Skalk’s first issue for 2011 opens with a great article by Mr. Bronze Age Religion himself, Flemming Kaul. It deals with two wooden votive helmets found in a bog on Lolland in Denmark. Their closest parallels are from a big multiperiod deposit of pre-Roman metal helmets found at Negova/Negau in Slovenia. One of the latter carries an extremely early inscription in Germanic, the name Harigasti, which makes the link to the Uglemose find even more interesting.
Kaul shows further parallels from coeval situla art where boxers compete for similar helmets. And then comes a passage that made me laugh (and I translate):
“Thus there is no doubt that helmets like these served as sporting trophies. And among the Greeks such trophies, like cauldrons on tripods, could be deposited in a temple as part of the temple hoard. The 26 helmets from Negau may similarly have been a collection of sporting trophies kept in a local sanctuary, where as the generations passed helmets were added one by one. Shortly before 100 BC the Cimbri or some other Germanic tribe came by, stole the helmets, dedicated them to Harigast [their god of war?] and deposited them as a sacrifice. The Cimbri, as it were, robbed the local boxing club of its trophy collection.”
Moving on, I also liked Pernille Pantmann’s and Inge Bødker Enghoff’s piece about a well-preserved and well-excavated Bronze Age settlement on Zealand where bone preservation was particularly fine. The median length of the codfish eaten there was 55-60 cm which shows that these people did a lot of deep-water line fishing from the boats we see so often in the rock art of neighbouring regions. And the site has rich deposits of metalworking debris too. Good stuff!
Current Archaeology #251 came with the excellent news that a privately owned album of excavation photographs from Sutton Hoo’s mound 1 has come to light. This is extremely valuable as the dig was hasty and the detailed documentation of the ship remains was lost during WW2. The photographers were two school teachers on holiday, Barbara Wagstaff and Mercie Lack.
An interesting idea reached me via a book review: Barry Cunliffe and John Koch’s anthology Celtic from the West is devoted to the proposition that the Celtic languages entered Europe from the West via IE-speaking early metal prospectors who came by boat around the Iberian peninsula. Only later would Gaul and Central Europe have been Celtified. Interesting indeed! The fact that our oldest evidence for Celtic languages is from the South-East is of course because that was where literate Greeks were around to document the language situation.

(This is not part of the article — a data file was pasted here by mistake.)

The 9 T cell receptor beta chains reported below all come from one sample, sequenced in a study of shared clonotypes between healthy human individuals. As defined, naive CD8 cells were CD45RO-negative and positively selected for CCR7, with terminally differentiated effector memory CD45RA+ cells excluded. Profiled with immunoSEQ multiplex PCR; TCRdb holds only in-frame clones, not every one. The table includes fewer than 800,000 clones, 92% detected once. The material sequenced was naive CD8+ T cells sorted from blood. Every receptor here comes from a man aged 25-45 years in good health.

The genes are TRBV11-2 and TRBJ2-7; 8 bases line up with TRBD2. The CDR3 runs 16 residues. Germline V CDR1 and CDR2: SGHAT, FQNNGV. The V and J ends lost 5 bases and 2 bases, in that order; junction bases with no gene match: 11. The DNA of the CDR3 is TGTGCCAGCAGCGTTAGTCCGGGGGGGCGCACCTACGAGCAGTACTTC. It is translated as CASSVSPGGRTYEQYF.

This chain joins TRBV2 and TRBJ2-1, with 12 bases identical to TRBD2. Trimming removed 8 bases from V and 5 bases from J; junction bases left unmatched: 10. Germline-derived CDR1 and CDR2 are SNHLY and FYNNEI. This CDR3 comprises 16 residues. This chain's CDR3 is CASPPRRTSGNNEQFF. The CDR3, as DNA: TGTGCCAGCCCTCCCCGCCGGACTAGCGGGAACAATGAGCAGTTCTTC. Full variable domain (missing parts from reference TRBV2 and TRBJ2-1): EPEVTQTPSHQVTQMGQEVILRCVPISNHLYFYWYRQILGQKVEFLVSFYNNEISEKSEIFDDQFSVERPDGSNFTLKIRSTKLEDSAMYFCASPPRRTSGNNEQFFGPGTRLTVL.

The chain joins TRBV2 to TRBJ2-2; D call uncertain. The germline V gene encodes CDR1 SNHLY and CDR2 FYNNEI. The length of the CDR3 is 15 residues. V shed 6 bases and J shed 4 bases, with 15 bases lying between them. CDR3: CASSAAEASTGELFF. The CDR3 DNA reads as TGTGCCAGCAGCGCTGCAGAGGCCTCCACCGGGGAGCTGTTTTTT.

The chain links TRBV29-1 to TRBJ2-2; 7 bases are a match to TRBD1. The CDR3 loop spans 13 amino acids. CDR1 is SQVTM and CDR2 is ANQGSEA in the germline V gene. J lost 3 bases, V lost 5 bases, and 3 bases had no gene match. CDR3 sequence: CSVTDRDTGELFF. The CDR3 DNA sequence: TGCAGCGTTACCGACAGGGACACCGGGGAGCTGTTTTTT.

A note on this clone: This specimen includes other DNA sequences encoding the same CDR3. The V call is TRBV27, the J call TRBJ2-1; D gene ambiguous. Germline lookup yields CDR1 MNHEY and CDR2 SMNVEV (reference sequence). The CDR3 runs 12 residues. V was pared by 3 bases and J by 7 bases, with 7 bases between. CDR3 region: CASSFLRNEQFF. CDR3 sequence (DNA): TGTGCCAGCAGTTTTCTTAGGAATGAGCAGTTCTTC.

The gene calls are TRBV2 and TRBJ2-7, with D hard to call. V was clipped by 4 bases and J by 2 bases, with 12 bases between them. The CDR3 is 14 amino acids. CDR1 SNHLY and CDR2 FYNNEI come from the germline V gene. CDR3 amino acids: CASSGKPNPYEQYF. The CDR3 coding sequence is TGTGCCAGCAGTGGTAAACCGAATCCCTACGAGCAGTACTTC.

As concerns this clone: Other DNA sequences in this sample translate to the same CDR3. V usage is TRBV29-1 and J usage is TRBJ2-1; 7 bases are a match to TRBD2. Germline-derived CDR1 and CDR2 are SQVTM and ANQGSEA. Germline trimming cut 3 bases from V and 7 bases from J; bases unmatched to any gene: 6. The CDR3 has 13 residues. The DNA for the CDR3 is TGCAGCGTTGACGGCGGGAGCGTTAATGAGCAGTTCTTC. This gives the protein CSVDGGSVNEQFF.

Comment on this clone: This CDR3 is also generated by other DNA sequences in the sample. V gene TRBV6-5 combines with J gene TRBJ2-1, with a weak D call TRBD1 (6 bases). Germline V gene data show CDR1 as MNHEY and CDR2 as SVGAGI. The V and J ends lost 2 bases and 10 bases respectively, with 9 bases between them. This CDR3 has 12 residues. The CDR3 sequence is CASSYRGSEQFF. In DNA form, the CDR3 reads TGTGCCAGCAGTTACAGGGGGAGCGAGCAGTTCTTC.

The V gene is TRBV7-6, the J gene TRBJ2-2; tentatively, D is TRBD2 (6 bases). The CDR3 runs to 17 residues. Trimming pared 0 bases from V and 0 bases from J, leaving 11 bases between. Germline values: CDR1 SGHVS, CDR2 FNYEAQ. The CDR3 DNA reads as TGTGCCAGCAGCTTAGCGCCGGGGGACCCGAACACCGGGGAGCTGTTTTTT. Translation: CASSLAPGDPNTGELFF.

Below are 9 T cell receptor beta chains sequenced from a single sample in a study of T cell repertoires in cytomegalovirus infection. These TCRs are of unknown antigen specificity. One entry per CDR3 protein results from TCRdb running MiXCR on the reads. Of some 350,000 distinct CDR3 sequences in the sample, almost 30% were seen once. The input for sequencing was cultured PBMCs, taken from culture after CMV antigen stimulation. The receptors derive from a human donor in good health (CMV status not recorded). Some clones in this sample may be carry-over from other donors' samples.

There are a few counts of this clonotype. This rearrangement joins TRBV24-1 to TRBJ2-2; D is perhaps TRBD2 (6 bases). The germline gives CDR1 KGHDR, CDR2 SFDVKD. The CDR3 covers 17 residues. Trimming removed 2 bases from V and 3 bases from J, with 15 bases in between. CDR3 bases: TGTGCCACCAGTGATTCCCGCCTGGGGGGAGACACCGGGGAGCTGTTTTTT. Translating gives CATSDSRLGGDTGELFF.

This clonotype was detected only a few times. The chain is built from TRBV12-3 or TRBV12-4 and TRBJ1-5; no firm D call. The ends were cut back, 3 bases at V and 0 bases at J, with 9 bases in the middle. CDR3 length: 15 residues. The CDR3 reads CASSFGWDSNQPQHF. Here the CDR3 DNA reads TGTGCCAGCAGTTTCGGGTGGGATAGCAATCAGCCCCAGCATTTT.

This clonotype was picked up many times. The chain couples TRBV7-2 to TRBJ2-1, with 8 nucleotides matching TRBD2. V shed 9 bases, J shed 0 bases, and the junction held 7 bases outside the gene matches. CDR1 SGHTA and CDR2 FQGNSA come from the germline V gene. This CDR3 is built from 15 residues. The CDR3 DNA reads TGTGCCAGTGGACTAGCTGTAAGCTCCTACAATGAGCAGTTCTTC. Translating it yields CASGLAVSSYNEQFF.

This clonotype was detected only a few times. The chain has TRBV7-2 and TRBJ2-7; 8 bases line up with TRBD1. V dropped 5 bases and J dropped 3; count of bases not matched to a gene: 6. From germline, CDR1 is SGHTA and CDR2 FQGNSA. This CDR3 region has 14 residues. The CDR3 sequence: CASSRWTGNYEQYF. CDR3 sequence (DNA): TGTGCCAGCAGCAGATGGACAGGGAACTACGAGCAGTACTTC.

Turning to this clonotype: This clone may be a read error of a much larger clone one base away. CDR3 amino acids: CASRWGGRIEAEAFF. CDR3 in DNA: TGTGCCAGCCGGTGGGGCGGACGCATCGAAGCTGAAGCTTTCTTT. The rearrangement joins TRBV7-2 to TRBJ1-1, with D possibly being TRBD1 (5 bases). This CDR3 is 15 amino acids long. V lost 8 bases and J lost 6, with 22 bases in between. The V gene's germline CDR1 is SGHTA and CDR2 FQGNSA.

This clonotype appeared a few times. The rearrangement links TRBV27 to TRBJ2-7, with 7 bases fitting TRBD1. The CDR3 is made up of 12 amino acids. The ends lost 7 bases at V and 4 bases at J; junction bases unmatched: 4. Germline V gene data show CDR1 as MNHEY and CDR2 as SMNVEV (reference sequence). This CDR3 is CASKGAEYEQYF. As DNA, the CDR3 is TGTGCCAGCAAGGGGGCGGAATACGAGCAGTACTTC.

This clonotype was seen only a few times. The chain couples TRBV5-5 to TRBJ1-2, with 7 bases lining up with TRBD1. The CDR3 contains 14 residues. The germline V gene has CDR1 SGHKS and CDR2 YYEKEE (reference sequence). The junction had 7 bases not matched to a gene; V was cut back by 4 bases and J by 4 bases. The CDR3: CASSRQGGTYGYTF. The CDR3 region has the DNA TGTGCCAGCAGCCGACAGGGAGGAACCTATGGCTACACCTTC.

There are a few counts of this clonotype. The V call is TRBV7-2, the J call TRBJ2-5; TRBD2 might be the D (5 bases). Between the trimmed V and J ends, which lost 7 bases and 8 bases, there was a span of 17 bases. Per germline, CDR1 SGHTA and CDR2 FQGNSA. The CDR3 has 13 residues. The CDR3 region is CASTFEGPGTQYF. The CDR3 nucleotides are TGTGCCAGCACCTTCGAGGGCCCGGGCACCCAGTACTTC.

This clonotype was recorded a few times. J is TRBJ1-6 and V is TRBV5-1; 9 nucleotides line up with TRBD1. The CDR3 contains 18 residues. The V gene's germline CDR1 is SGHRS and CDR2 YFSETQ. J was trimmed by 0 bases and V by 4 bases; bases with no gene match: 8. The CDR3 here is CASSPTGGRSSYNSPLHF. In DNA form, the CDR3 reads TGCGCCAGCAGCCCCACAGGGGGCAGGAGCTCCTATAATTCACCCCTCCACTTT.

Another cool tidbit is that Roman sites in the UK and 19th century sites with imported Classical sculpture have local living micropopulations of Mediterranean land snails!
Current Archaeology #252 celebrates the 200th episode of Time Team and takes an in-depth look at the geophysical underpinnings of the show. How else would one get a good overview of a site in three days of fieldwork?
Of great interest to me because of my current work is a piece by conservators Laura McLean and Stefanie White on a ploughed-out bronze axe hoard recently found and salvaged at Burnham in Essex by a detectorist. It was in a pot whose bottom part, with its bronze contents, was still in situ. Over a hundred pieces of metalwork including fifty socketed axe frags, eight socketed spearhead frags, seven sword frags, three sickle frags, two gouges and lots of casting waste.
I don’t know the English typochronology well enough to date the hoard (Ewart Park phase maybe?). But it’s certainly Late Bronze Age and not EB, given that it’s socked axes and not flanged ones or palstaves. And I believe the Brits never get the really short socketed axes of our per. V and VI. So my guess is that that this hoard should be Final British Bronze, 8th century BC.
CA’s international sister publication Current World Archaeology is out with its 45th issue. It’s a Southern Italy special, with little I can comment on, but there’s also a piece by Ellen Marie Næss on the Oseberg ship-burial skeletons. As we have seen here, they were reburied and recently disinterred again, and new osteological results await academic publication. But Norwegian colleagues of mine tell me that the new alleged findings are a little too weird to have been missed by the osteologists on the original Oseberg team. Per Holck has some explaining to do before we accept that all the ship-grave people he examines turn out to have strange deformities, like Morgani’s syndrome.
Archaeology Magazine is published in New York state. Issue #64:2 has a good feature by Lauren Hilgers on Han Dynasty rural settlements in Henan sealed catastrophically and preserved when the Yellow River flooded 2000 years ago. I must say though that I don’t like the Chinese habit of building exhibition halls over deturfed and cleaned archaeological layers to show them to the public. Of course all manner of plants and fungi immediately colonise the surfaces, and they have to spray them with chemicals. Better to do your dig, backfill and put the site under grass for the next excavator.
A piece on battlefield archaeology at Towton in Yorkshire (where armies clashed in 1461) is interesting but contains a baffling line of argument. The investigators have found shards of a small brass cannon. They have taken upon themselves to analyse whether there is residue of gunpowder and lead on the insides. There is, and so the investigators allow themselves to argue that the cannon was fired in the battle. But how on Earth do they think that the thing would have shattered and remained on the battlefield unless it had been fired!?